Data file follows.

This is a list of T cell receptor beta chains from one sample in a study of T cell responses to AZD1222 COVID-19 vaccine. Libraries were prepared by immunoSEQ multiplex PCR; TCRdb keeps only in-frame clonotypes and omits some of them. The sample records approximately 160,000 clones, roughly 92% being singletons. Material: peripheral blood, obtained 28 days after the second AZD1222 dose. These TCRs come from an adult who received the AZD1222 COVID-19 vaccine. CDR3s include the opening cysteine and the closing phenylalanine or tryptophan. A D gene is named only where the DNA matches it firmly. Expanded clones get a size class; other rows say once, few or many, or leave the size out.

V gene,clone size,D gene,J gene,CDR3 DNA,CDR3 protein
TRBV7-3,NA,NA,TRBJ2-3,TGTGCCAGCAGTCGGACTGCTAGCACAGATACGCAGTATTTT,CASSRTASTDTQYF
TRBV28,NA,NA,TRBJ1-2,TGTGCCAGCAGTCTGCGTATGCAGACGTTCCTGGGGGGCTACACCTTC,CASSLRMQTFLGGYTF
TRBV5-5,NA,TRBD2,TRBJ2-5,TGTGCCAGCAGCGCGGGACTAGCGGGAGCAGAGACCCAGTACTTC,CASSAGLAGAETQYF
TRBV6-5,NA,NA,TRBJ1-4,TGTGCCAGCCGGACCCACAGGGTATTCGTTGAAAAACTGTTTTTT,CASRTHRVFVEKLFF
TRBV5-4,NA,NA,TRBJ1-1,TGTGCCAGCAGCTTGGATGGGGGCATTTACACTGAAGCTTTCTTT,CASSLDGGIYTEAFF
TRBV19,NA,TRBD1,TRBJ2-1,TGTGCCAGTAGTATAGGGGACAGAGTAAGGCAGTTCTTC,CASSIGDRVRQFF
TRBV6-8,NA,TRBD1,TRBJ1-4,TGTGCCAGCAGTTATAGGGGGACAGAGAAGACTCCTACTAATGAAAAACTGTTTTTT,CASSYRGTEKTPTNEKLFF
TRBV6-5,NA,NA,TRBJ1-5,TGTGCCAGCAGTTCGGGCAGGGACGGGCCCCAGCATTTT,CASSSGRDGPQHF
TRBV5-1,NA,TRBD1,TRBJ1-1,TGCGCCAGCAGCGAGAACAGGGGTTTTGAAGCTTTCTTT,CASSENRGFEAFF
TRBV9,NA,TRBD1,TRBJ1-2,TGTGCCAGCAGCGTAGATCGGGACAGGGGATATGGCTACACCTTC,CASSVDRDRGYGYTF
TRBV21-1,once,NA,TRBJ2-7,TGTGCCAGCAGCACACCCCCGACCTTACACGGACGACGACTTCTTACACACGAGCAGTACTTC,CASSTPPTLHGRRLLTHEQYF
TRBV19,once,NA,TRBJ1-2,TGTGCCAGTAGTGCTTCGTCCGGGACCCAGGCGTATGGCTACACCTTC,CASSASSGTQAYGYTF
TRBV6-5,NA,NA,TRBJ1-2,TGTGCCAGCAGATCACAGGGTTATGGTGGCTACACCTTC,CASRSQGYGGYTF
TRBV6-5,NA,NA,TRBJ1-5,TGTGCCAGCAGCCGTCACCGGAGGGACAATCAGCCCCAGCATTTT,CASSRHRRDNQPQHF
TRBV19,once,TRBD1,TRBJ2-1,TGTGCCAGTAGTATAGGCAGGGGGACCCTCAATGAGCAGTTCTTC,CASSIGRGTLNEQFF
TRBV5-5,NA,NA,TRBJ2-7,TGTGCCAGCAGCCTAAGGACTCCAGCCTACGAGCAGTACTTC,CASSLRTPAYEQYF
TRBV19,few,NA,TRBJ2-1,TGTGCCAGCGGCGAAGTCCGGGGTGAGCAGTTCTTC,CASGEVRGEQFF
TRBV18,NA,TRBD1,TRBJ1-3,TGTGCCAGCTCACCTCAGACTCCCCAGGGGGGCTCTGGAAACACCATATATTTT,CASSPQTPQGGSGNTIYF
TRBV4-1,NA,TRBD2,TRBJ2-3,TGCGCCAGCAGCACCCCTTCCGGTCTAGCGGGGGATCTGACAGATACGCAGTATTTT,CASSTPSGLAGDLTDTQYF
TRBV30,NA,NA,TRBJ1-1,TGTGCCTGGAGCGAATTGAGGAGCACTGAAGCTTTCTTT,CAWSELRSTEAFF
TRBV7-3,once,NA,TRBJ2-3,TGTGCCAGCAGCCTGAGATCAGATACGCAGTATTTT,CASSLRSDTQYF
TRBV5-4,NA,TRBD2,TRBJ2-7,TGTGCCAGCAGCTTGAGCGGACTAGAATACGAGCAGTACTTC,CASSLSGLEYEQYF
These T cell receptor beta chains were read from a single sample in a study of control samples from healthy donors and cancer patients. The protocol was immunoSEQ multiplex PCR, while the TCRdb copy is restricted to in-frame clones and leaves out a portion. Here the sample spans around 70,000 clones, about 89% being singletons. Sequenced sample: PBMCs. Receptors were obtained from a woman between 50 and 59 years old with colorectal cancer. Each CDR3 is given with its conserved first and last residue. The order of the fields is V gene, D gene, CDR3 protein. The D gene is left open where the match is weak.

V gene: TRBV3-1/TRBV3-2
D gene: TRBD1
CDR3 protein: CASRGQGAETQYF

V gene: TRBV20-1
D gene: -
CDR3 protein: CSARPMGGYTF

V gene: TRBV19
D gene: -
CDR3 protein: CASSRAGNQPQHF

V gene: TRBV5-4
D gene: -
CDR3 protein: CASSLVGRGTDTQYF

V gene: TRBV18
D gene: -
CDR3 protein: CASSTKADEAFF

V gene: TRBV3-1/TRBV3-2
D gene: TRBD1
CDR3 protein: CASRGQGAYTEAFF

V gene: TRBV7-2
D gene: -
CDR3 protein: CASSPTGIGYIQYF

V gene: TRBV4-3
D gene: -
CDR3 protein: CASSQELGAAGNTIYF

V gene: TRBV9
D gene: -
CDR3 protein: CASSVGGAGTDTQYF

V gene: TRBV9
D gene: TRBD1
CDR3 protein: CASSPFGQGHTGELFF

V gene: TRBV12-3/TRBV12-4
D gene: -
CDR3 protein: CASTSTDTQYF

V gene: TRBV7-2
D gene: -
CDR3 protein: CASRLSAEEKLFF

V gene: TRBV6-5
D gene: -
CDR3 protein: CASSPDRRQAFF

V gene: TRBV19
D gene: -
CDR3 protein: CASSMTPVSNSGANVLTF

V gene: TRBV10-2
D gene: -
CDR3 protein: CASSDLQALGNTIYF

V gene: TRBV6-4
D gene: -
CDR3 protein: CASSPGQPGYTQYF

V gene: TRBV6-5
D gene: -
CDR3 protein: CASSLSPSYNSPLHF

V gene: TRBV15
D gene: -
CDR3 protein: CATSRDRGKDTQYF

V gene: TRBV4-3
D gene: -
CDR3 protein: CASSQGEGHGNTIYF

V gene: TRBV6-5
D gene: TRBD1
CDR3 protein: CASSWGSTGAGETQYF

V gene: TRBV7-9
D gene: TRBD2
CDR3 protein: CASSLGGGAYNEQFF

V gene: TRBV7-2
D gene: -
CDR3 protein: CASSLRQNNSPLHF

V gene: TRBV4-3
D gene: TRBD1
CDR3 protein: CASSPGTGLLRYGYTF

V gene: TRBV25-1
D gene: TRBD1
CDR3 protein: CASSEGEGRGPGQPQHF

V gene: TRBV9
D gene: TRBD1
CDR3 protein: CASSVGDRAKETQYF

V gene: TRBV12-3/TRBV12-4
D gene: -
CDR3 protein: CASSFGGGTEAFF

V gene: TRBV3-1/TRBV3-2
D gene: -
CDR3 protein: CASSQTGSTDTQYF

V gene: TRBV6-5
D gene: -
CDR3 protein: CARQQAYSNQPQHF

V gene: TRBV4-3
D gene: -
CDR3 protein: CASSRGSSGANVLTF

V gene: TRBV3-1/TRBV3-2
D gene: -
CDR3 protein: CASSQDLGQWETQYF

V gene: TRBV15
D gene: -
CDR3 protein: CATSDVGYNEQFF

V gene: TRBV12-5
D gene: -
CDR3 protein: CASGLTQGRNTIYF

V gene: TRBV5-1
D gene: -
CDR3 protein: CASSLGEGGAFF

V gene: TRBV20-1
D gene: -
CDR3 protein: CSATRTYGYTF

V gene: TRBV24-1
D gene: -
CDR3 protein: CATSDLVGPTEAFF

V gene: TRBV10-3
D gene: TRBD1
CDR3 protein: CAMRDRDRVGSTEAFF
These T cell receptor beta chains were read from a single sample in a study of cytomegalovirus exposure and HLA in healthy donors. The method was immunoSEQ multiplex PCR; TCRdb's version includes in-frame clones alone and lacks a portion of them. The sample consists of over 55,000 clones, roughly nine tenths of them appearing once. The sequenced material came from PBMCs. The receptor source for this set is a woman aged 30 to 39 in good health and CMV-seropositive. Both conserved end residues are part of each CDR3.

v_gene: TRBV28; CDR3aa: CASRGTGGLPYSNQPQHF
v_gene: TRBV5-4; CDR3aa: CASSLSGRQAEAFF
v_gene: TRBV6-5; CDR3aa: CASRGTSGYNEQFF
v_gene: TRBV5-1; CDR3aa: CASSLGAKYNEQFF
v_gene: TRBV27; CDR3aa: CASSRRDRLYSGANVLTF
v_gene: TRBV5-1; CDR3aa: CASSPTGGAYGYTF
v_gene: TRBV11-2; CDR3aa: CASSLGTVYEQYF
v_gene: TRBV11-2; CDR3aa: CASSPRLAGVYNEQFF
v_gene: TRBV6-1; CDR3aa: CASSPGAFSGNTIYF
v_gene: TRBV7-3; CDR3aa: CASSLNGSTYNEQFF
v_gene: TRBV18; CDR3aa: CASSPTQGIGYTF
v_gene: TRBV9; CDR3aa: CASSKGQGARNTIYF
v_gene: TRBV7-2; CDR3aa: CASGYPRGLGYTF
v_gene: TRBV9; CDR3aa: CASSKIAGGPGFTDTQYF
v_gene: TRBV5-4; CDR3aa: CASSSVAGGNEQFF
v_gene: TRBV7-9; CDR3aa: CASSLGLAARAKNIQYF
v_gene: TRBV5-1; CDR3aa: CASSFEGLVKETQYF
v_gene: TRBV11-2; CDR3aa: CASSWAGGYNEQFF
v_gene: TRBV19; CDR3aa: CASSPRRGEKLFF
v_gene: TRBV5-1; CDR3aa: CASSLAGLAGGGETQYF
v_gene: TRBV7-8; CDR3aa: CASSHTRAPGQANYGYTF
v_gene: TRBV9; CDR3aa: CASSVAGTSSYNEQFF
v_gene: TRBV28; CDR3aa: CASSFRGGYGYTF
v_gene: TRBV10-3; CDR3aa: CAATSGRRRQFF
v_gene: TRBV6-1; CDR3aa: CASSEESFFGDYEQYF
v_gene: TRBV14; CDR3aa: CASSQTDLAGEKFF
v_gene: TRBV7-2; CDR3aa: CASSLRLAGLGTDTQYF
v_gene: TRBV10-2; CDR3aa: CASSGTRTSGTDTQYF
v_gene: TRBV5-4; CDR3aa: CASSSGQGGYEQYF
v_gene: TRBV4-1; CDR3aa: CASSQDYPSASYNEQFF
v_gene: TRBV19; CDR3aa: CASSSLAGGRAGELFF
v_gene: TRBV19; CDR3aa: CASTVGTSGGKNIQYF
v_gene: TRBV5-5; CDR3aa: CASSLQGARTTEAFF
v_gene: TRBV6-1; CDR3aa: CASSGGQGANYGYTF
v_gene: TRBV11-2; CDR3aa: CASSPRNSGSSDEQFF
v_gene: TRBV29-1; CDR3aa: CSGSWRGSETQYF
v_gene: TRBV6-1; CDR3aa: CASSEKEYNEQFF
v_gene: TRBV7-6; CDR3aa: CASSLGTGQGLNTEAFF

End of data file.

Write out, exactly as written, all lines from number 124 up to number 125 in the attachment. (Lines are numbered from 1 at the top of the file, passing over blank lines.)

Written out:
CDR3 protein: CASSLGEGGAFF

V gene: TRBV20-1